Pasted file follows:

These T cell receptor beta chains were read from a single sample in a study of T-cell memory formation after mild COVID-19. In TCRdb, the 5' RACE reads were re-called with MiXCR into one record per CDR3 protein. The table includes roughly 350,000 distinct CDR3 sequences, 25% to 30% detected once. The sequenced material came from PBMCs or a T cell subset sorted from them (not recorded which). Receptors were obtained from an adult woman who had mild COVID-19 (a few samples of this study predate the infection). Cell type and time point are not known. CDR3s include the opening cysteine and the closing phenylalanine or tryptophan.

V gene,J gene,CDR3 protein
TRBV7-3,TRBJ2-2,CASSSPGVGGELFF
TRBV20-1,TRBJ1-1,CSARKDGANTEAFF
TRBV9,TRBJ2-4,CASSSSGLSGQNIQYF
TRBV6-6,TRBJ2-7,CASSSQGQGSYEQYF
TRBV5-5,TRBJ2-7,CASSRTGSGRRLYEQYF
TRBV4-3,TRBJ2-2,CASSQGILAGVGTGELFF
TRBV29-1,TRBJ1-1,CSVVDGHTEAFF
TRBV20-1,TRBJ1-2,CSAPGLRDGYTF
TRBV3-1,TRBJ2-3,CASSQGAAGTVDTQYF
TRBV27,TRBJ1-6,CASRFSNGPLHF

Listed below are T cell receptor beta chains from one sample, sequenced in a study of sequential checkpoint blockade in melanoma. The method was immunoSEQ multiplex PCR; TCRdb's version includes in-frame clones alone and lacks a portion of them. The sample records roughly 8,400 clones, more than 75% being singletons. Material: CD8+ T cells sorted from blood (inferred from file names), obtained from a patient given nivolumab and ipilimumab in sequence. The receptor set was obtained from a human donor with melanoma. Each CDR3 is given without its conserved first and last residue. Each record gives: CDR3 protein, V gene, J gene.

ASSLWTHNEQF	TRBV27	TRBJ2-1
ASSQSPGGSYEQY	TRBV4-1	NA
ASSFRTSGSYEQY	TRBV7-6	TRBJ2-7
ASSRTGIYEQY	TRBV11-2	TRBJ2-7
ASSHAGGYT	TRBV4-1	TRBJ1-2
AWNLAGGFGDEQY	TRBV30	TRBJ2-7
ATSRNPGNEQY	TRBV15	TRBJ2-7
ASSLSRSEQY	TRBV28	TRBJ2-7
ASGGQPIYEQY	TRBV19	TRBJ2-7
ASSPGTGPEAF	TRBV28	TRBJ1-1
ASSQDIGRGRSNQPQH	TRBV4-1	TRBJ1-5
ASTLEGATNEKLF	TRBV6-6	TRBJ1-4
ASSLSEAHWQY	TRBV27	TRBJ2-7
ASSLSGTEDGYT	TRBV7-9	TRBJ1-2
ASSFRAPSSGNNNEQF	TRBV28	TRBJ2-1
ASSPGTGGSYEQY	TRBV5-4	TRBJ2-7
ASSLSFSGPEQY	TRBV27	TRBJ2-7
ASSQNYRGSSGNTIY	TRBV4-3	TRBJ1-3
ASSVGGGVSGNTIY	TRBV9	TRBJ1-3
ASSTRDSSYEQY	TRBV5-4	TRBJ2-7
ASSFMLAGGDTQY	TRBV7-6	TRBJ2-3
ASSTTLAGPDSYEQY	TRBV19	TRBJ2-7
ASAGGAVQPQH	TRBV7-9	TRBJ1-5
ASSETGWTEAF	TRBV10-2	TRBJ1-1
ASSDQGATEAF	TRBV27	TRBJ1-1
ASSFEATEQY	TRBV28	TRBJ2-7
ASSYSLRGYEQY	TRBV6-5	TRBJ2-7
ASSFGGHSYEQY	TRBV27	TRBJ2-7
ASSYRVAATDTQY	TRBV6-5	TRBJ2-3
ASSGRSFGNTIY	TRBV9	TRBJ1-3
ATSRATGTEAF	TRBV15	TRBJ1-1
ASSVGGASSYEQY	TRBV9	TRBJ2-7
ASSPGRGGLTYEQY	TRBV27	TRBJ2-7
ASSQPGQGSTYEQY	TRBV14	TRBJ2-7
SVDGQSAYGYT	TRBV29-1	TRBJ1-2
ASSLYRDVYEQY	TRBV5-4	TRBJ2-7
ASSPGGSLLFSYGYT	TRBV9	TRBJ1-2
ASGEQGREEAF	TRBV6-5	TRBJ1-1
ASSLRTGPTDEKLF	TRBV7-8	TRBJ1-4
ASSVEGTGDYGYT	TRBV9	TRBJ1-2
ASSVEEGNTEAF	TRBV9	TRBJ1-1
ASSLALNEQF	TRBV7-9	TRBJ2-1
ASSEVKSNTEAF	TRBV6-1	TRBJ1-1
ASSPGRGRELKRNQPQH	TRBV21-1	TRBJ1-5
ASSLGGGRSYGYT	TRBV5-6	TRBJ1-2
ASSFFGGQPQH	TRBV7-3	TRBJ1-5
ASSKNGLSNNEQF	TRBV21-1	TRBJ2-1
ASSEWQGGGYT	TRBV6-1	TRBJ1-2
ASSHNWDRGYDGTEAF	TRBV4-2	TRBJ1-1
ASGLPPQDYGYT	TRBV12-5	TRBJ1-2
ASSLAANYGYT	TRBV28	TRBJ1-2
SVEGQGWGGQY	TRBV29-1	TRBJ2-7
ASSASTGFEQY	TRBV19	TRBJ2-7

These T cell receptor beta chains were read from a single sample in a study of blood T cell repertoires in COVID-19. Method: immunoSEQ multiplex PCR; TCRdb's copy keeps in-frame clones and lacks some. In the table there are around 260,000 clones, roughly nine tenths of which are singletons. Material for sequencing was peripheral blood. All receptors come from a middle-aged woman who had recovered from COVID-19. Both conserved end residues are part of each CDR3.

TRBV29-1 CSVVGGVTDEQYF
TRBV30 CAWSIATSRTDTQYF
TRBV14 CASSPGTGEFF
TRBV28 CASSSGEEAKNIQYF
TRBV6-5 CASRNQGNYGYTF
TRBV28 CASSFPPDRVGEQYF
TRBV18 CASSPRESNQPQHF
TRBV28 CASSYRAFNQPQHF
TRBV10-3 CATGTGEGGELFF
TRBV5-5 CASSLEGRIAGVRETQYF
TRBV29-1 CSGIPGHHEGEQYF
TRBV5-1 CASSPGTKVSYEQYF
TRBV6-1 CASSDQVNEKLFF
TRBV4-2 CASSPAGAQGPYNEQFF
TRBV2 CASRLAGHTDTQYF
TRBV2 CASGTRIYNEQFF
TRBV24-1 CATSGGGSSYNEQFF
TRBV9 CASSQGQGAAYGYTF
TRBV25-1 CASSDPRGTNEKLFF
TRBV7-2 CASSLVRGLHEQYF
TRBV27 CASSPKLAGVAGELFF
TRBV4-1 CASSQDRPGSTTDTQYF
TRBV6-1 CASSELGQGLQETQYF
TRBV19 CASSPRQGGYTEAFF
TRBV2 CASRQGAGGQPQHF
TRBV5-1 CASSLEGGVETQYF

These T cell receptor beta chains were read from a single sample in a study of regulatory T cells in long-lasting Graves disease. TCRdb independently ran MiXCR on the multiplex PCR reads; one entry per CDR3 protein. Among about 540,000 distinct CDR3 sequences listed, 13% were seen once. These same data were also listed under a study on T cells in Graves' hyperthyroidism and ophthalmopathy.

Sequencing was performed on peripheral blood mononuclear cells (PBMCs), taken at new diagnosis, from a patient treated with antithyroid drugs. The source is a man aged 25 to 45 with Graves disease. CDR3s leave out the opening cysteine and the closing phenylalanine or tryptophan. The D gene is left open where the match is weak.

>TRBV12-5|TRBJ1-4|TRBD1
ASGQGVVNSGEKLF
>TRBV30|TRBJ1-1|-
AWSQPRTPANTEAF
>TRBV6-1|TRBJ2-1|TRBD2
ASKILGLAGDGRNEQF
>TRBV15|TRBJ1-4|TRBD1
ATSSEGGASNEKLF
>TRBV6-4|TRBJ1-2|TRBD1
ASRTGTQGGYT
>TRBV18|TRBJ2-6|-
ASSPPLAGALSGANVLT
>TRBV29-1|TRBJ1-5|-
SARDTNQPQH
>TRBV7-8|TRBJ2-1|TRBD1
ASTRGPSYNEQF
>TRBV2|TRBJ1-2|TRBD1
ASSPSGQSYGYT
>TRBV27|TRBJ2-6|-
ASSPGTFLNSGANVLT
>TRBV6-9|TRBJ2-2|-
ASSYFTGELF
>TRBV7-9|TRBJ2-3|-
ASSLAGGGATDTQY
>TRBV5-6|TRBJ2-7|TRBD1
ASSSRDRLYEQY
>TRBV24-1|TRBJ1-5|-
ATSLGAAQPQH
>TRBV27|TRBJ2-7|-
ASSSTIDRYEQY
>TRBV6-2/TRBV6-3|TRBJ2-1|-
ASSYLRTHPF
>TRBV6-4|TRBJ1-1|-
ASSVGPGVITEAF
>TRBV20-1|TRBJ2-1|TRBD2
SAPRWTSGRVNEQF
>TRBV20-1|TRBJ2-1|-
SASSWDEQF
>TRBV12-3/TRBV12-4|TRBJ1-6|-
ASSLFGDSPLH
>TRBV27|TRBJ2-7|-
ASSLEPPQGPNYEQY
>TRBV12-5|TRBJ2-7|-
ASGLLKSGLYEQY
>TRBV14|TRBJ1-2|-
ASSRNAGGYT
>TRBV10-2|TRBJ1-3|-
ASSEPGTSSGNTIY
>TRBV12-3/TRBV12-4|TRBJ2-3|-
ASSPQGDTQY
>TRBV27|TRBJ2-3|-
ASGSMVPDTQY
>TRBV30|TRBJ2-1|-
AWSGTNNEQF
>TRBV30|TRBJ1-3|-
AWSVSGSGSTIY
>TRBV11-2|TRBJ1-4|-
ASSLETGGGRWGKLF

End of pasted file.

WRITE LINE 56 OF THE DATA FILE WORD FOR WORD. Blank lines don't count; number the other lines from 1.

ASSEVKSNTEAF	TRBV6-1	TRBJ1-1